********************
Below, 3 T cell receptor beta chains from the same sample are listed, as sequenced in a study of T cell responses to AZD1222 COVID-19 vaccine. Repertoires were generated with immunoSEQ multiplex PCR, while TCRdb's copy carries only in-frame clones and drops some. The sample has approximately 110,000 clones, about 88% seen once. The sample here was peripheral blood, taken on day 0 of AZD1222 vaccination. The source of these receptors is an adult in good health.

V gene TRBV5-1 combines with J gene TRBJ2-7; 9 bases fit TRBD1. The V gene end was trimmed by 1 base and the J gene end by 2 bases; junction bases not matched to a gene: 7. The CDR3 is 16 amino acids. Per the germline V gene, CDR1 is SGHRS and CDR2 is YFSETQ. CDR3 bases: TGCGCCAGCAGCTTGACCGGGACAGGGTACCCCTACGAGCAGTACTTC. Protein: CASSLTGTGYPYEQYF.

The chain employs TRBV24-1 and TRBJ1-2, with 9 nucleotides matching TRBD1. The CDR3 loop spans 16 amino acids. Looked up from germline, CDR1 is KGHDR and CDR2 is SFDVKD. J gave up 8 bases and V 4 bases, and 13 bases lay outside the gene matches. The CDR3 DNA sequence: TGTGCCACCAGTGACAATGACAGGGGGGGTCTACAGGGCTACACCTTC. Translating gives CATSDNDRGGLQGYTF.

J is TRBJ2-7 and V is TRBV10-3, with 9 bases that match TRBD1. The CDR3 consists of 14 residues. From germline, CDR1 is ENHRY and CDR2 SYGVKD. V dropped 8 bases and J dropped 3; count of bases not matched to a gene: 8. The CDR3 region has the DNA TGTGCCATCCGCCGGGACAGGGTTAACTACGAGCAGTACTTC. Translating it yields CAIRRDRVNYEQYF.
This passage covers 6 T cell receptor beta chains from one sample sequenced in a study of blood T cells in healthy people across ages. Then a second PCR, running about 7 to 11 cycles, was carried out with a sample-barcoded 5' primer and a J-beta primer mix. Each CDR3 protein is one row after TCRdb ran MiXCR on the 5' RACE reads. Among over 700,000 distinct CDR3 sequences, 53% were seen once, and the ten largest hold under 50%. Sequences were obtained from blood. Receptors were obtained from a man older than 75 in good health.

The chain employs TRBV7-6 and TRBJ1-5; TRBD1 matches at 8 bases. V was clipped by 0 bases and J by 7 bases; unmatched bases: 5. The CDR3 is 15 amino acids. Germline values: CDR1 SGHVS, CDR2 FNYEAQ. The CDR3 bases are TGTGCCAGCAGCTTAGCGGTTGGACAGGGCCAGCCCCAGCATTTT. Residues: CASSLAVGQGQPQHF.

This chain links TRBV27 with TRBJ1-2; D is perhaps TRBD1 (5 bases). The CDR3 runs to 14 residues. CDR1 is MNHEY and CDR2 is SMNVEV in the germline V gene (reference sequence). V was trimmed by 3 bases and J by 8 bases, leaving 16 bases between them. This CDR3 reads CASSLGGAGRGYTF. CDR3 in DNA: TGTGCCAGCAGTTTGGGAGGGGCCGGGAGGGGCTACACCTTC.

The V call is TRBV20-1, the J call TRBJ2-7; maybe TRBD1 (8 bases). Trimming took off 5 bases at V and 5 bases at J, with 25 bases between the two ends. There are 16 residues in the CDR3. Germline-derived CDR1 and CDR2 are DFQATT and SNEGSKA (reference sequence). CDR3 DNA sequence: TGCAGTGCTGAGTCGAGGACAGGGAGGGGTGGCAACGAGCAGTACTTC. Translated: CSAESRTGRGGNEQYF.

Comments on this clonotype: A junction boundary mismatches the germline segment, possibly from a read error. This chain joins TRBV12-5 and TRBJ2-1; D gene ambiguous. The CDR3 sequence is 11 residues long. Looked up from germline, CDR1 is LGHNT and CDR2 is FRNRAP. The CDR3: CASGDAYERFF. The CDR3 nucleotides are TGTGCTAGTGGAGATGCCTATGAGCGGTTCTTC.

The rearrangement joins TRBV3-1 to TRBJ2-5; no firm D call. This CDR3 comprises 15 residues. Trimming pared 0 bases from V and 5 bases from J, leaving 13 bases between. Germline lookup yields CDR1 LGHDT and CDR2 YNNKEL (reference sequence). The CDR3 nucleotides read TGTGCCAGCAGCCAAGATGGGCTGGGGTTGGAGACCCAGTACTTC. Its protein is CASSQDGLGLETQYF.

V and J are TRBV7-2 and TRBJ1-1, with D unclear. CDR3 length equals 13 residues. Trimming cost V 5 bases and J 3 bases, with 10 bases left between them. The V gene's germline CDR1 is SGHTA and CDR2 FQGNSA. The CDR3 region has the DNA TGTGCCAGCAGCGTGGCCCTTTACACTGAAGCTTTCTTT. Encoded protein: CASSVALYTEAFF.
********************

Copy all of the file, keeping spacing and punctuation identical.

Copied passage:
Below, 3 T cell receptor beta chains from the same sample are listed, as sequenced in a study of T cell responses to AZD1222 COVID-19 vaccine. Repertoires were generated with immunoSEQ multiplex PCR, while TCRdb's copy carries only in-frame clones and drops some. The sample has approximately 110,000 clones, about 88% seen once. The sample here was peripheral blood, taken on day 0 of AZD1222 vaccination. The source of these receptors is an adult in good health.

V gene TRBV5-1 combines with J gene TRBJ2-7; 9 bases fit TRBD1. The V gene end was trimmed by 1 base and the J gene end by 2 bases; junction bases not matched to a gene: 7. The CDR3 is 16 amino acids. Per the germline V gene, CDR1 is SGHRS and CDR2 is YFSETQ. CDR3 bases: TGCGCCAGCAGCTTGACCGGGACAGGGTACCCCTACGAGCAGTACTTC. Protein: CASSLTGTGYPYEQYF.

The chain employs TRBV24-1 and TRBJ1-2, with 9 nucleotides matching TRBD1. The CDR3 loop spans 16 amino acids. Looked up from germline, CDR1 is KGHDR and CDR2 is SFDVKD. J gave up 8 bases and V 4 bases, and 13 bases lay outside the gene matches. The CDR3 DNA sequence: TGTGCCACCAGTGACAATGACAGGGGGGGTCTACAGGGCTACACCTTC. Translating gives CATSDNDRGGLQGYTF.

J is TRBJ2-7 and V is TRBV10-3, with 9 bases that match TRBD1. The CDR3 consists of 14 residues. From germline, CDR1 is ENHRY and CDR2 SYGVKD. V dropped 8 bases and J dropped 3; count of bases not matched to a gene: 8. The CDR3 region has the DNA TGTGCCATCCGCCGGGACAGGGTTAACTACGAGCAGTACTTC. Translating it yields CAIRRDRVNYEQYF.
This passage covers 6 T cell receptor beta chains from one sample sequenced in a study of blood T cells in healthy people across ages. Then a second PCR, running about 7 to 11 cycles, was carried out with a sample-barcoded 5' primer and a J-beta primer mix. Each CDR3 protein is one row after TCRdb ran MiXCR on the 5' RACE reads. Among over 700,000 distinct CDR3 sequences, 53% were seen once, and the ten largest hold under 50%. Sequences were obtained from blood. Receptors were obtained from a man older than 75 in good health.

The chain employs TRBV7-6 and TRBJ1-5; TRBD1 matches at 8 bases. V was clipped by 0 bases and J by 7 bases; unmatched bases: 5. The CDR3 is 15 amino acids. Germline values: CDR1 SGHVS, CDR2 FNYEAQ. The CDR3 bases are TGTGCCAGCAGCTTAGCGGTTGGACAGGGCCAGCCCCAGCATTTT. Residues: CASSLAVGQGQPQHF.

This chain links TRBV27 with TRBJ1-2; D is perhaps TRBD1 (5 bases). The CDR3 runs to 14 residues. CDR1 is MNHEY and CDR2 is SMNVEV in the germline V gene (reference sequence). V was trimmed by 3 bases and J by 8 bases, leaving 16 bases between them. This CDR3 reads CASSLGGAGRGYTF. CDR3 in DNA: TGTGCCAGCAGTTTGGGAGGGGCCGGGAGGGGCTACACCTTC.

The V call is TRBV20-1, the J call TRBJ2-7; maybe TRBD1 (8 bases). Trimming took off 5 bases at V and 5 bases at J, with 25 bases between the two ends. There are 16 residues in the CDR3. Germline-derived CDR1 and CDR2 are DFQATT and SNEGSKA (reference sequence). CDR3 DNA sequence: TGCAGTGCTGAGTCGAGGACAGGGAGGGGTGGCAACGAGCAGTACTTC. Translated: CSAESRTGRGGNEQYF.

Comments on this clonotype: A junction boundary mismatches the germline segment, possibly from a read error. This chain joins TRBV12-5 and TRBJ2-1; D gene ambiguous. The CDR3 sequence is 11 residues long. Looked up from germline, CDR1 is LGHNT and CDR2 is FRNRAP. The CDR3: CASGDAYERFF. The CDR3 nucleotides are TGTGCTAGTGGAGATGCCTATGAGCGGTTCTTC.

The rearrangement joins TRBV3-1 to TRBJ2-5; no firm D call. This CDR3 comprises 15 residues. Trimming pared 0 bases from V and 5 bases from J, leaving 13 bases between. Germline lookup yields CDR1 LGHDT and CDR2 YNNKEL (reference sequence). The CDR3 nucleotides read TGTGCCAGCAGCCAAGATGGGCTGGGGTTGGAGACCCAGTACTTC. Its protein is CASSQDGLGLETQYF.

V and J are TRBV7-2 and TRBJ1-1, with D unclear. CDR3 length equals 13 residues. Trimming cost V 5 bases and J 3 bases, with 10 bases left between them. The V gene's germline CDR1 is SGHTA and CDR2 FQGNSA. The CDR3 region has the DNA TGTGCCAGCAGCGTGGCCCTTTACACTGAAGCTTTCTTT. Encoded protein: CASSVALYTEAFF.